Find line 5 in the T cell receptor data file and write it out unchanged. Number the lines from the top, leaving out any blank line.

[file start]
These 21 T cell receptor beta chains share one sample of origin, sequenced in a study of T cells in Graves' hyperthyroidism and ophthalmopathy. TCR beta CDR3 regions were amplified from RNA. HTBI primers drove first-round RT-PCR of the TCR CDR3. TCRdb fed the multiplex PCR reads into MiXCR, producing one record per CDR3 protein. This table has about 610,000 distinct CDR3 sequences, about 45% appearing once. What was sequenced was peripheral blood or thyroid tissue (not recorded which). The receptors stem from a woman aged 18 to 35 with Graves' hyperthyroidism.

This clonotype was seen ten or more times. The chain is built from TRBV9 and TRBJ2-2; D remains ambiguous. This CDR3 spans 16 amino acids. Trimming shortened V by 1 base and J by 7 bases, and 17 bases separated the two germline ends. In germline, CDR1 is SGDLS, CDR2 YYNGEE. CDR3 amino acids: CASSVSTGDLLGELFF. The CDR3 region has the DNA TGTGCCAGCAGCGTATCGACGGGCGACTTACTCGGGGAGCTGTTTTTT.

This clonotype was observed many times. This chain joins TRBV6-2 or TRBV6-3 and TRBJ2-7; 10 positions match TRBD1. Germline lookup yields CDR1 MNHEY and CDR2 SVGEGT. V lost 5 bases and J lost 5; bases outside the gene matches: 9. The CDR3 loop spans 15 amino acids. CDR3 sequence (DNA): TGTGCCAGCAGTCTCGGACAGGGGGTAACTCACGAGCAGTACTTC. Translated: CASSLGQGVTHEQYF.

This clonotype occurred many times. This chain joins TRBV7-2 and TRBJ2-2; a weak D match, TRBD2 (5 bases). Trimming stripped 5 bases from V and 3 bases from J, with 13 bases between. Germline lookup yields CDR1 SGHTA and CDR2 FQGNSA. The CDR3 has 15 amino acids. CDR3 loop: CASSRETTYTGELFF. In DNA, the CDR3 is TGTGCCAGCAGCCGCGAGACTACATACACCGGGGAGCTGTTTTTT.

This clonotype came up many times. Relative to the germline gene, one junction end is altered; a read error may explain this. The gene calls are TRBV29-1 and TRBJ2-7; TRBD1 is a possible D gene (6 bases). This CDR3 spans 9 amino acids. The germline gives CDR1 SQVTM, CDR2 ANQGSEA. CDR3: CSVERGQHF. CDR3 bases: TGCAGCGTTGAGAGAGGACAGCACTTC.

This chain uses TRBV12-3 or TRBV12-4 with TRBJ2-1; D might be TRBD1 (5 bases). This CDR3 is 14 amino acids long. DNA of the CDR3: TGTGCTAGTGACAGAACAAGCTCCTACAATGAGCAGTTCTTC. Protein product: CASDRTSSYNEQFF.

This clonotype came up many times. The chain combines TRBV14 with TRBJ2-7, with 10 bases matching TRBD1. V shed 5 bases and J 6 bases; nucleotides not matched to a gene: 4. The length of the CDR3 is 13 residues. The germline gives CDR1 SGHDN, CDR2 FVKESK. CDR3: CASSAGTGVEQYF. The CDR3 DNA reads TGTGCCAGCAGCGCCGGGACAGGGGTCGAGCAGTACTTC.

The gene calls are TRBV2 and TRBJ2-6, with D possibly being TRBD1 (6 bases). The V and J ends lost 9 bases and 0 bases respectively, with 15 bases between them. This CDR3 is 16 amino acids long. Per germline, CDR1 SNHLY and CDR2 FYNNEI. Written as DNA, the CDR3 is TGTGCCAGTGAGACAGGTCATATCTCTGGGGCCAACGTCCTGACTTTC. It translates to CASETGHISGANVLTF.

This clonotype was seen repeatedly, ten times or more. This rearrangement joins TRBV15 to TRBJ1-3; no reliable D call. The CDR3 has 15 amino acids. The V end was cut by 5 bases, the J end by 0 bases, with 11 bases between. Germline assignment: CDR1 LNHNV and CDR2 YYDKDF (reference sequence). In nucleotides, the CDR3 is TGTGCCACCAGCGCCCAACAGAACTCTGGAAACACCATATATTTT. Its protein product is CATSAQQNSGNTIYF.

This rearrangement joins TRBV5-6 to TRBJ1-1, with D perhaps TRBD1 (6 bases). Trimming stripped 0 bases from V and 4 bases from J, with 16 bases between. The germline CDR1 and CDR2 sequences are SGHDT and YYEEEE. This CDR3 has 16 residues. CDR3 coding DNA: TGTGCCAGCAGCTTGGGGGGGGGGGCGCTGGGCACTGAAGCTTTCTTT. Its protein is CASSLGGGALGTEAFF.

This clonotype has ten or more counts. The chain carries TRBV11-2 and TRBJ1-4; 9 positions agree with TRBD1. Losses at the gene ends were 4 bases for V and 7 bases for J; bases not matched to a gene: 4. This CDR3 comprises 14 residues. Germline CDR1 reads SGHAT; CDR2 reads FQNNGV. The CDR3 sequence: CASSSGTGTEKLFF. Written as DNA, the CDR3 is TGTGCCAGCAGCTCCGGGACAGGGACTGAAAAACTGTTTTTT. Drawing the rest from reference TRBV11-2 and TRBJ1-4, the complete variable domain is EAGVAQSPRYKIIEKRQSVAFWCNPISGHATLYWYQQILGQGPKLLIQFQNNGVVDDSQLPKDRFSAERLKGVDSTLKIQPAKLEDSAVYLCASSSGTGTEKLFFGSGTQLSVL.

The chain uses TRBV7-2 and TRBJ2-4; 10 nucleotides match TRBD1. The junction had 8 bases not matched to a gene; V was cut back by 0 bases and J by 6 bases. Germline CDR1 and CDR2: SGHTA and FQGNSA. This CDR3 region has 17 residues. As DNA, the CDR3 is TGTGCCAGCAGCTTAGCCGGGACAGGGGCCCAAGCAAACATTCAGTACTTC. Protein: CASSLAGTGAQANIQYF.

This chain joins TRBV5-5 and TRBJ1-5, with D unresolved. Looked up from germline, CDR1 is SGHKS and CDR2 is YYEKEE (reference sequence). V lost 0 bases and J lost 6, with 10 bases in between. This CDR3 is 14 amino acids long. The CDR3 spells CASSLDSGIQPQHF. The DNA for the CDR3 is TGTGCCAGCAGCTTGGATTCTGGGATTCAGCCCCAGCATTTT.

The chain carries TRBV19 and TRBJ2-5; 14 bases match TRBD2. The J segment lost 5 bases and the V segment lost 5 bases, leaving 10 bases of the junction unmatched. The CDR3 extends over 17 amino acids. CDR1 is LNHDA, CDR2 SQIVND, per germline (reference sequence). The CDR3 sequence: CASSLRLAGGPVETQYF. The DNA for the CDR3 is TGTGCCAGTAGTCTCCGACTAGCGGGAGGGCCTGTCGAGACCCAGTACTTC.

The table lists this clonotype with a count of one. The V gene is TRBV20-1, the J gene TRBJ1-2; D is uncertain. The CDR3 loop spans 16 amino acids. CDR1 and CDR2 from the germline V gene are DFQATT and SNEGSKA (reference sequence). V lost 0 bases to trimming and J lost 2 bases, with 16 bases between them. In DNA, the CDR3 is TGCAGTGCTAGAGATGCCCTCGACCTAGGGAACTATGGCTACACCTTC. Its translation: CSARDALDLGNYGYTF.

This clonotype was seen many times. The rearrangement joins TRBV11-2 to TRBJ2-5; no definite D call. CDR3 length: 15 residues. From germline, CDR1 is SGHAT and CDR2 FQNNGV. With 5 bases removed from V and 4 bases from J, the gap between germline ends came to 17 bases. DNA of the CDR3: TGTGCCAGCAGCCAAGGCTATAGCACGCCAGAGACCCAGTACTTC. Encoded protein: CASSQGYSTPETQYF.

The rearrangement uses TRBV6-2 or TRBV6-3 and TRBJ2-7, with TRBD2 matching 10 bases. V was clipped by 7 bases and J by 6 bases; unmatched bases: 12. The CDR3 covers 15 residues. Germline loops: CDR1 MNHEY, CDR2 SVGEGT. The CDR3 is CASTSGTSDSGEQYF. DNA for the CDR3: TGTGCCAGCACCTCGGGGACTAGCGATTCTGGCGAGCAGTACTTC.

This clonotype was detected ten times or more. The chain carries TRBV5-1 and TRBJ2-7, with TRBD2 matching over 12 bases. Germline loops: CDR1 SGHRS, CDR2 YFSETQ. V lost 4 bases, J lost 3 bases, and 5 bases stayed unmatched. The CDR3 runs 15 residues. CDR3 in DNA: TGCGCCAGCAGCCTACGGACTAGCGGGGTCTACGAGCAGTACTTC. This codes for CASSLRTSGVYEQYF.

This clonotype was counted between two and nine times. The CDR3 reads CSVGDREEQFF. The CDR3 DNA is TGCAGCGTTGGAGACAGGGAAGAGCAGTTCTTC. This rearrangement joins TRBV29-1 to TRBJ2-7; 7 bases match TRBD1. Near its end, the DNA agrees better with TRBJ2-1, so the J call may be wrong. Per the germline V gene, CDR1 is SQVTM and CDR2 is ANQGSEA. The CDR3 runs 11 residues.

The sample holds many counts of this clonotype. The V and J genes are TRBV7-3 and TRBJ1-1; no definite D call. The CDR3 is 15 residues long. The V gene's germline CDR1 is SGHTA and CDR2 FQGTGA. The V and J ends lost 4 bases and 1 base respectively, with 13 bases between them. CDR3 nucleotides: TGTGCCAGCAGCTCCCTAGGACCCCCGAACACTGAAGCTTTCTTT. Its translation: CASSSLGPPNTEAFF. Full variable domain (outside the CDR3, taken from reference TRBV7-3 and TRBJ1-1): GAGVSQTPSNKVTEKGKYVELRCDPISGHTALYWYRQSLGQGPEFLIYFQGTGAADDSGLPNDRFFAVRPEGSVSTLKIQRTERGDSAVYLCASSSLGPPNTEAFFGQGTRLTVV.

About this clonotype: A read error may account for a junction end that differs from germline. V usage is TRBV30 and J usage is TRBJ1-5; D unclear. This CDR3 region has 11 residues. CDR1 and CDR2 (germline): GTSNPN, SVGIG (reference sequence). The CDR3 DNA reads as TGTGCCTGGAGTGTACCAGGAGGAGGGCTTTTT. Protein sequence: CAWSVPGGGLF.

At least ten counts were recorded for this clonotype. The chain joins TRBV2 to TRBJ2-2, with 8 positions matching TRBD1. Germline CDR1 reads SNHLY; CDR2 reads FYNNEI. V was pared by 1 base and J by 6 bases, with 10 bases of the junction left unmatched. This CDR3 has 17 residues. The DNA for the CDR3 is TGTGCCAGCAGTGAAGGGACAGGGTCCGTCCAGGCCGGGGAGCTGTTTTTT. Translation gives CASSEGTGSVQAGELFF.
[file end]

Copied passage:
This clonotype came up many times. Relative to the germline gene, one junction end is altered; a read error may explain this. The gene calls are TRBV29-1 and TRBJ2-7; TRBD1 is a possible D gene (6 bases). This CDR3 spans 9 amino acids. The germline gives CDR1 SQVTM, CDR2 ANQGSEA. CDR3: CSVERGQHF. CDR3 bases: TGCAGCGTTGAGAGAGGACAGCACTTC.